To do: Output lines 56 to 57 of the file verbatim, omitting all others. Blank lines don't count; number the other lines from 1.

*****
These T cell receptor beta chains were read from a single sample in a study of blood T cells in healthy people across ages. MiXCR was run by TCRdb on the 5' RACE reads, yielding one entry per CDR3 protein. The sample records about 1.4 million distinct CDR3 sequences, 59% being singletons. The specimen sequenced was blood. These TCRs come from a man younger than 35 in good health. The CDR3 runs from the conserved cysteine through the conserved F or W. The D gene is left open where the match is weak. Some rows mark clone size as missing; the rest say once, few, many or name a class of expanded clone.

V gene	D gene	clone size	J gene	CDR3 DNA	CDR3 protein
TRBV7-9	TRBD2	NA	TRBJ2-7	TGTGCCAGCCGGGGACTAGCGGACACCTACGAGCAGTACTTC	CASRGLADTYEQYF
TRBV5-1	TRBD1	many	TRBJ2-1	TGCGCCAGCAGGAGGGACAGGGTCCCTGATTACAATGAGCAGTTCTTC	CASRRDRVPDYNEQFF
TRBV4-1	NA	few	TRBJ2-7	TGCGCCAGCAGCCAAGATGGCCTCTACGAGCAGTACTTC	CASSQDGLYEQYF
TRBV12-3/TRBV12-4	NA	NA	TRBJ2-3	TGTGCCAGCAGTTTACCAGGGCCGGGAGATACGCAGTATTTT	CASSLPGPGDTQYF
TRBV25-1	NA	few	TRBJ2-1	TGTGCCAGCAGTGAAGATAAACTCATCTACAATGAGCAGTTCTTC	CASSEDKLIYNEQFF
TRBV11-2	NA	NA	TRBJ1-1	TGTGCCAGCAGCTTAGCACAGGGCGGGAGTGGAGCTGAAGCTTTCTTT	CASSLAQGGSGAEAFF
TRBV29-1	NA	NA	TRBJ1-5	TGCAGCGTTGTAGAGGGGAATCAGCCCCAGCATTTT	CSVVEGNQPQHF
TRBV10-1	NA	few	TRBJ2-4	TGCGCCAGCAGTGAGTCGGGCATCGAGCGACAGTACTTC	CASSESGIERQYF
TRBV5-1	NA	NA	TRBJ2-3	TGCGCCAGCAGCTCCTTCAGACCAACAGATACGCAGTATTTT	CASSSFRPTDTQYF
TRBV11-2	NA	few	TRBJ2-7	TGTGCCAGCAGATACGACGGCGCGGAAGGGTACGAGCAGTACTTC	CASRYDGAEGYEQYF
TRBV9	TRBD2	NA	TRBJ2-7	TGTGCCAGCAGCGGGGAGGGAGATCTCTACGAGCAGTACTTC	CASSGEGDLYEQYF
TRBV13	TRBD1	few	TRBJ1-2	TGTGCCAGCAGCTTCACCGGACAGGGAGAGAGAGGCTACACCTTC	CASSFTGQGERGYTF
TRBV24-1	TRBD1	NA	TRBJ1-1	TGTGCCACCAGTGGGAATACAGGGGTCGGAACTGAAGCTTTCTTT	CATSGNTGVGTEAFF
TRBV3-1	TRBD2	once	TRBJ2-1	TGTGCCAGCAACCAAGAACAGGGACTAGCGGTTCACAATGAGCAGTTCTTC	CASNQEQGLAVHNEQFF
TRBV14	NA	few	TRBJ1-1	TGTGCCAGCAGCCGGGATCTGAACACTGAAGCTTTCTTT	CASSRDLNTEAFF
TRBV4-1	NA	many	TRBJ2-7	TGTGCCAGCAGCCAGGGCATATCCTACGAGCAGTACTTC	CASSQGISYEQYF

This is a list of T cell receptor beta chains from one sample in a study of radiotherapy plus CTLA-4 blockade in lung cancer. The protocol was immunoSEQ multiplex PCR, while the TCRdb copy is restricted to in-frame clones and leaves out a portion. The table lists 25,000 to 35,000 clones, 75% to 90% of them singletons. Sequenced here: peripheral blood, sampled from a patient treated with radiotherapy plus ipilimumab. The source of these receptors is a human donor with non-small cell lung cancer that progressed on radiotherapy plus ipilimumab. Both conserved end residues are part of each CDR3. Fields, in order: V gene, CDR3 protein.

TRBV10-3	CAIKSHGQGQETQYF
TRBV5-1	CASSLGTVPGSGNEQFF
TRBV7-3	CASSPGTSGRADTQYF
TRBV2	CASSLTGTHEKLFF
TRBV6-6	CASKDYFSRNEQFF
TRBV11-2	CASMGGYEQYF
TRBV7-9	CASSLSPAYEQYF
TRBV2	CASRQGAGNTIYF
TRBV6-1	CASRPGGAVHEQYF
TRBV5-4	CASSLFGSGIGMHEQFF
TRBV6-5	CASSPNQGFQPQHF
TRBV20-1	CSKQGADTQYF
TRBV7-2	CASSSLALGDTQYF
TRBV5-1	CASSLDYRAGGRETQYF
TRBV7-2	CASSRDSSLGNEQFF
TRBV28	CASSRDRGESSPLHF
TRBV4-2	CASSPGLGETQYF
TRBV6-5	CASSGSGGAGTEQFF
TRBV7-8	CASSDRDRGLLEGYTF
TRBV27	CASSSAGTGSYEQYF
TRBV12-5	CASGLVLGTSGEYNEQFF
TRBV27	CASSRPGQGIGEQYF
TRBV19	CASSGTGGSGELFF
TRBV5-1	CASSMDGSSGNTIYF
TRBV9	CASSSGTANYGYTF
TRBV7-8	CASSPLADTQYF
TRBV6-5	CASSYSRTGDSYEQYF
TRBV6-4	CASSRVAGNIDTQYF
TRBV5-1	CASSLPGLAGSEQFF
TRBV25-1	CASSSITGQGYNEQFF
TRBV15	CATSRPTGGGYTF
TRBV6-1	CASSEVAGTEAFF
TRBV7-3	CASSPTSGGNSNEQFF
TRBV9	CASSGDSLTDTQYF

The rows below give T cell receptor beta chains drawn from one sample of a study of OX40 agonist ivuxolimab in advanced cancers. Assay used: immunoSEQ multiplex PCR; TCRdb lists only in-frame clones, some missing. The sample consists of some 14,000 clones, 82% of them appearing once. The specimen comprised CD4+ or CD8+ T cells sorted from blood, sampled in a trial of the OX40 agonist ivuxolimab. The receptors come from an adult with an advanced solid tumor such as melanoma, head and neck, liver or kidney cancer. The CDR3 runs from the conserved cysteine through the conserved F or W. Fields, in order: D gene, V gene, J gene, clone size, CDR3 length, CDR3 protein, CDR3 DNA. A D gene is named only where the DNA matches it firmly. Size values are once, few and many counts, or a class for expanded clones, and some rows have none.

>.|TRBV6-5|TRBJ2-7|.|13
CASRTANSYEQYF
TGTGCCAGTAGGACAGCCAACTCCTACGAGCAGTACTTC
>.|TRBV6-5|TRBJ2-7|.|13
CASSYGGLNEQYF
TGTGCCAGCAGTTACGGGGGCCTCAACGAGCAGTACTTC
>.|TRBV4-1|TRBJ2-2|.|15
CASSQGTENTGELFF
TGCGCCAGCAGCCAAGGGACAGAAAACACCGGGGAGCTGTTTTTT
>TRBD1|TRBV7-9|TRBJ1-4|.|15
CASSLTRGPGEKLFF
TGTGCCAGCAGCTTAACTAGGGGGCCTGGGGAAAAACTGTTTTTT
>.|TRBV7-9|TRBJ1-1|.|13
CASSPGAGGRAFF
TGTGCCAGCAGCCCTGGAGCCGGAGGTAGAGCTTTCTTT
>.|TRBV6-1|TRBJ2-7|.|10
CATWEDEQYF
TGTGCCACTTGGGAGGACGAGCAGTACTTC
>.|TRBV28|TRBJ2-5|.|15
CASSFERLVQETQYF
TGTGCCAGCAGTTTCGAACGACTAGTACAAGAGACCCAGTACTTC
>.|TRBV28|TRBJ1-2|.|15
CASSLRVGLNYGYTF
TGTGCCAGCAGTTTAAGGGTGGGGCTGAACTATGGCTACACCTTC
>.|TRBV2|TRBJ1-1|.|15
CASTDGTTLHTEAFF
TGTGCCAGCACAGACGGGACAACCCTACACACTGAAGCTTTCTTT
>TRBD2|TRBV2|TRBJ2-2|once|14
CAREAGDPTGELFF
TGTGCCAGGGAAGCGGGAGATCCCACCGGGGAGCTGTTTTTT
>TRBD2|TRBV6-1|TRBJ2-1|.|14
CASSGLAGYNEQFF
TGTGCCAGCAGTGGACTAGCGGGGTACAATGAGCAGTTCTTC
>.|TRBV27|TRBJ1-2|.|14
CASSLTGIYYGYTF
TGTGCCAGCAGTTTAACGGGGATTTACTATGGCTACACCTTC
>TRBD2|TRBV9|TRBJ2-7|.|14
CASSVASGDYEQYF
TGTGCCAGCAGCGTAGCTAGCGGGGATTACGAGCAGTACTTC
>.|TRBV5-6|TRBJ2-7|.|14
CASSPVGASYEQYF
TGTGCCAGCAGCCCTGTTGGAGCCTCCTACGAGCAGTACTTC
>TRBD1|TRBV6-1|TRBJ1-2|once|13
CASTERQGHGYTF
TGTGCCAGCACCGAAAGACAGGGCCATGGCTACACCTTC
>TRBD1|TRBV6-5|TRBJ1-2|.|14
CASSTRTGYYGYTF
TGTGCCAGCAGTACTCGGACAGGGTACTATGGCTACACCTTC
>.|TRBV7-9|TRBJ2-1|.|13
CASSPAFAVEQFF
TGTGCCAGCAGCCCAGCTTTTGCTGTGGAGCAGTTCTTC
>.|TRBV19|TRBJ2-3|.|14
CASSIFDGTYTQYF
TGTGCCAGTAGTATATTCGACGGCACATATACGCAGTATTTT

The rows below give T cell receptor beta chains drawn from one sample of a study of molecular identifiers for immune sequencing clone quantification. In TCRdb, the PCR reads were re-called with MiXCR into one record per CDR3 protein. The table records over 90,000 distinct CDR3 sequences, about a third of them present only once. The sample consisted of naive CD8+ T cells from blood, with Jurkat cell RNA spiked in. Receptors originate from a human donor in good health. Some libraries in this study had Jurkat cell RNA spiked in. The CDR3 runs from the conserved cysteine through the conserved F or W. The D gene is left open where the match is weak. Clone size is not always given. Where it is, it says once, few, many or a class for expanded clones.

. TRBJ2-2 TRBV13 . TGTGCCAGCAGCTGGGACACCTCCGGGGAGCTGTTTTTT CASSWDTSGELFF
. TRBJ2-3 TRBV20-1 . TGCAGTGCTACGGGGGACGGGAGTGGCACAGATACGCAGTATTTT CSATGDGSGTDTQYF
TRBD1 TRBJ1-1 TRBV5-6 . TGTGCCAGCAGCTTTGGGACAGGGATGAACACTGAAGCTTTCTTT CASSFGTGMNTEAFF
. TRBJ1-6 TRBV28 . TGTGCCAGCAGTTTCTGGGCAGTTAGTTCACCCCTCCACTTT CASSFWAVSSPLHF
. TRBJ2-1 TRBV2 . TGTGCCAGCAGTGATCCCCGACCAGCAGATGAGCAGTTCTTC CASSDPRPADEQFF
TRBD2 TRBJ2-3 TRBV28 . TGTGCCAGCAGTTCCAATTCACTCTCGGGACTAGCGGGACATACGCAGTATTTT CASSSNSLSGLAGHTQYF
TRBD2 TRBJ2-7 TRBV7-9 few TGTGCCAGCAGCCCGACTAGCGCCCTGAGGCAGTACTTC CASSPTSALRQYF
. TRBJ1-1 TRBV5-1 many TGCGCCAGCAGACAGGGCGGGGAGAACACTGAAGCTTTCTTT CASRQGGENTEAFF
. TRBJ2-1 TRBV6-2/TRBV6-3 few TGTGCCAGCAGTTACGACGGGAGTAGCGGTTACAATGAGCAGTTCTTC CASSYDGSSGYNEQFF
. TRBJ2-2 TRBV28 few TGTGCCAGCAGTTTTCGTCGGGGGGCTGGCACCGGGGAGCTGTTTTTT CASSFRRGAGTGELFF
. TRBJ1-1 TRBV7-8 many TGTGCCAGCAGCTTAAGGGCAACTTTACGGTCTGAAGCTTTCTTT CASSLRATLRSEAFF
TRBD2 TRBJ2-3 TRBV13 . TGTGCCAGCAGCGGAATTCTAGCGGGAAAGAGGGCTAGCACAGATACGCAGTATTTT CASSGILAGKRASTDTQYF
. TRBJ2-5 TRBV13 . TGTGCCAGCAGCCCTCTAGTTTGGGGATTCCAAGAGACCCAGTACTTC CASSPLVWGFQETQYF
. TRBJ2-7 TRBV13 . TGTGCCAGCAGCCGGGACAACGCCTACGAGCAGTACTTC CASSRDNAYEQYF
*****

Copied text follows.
CASRTANSYEQYF
TGTGCCAGTAGGACAGCCAACTCCTACGAGCAGTACTTC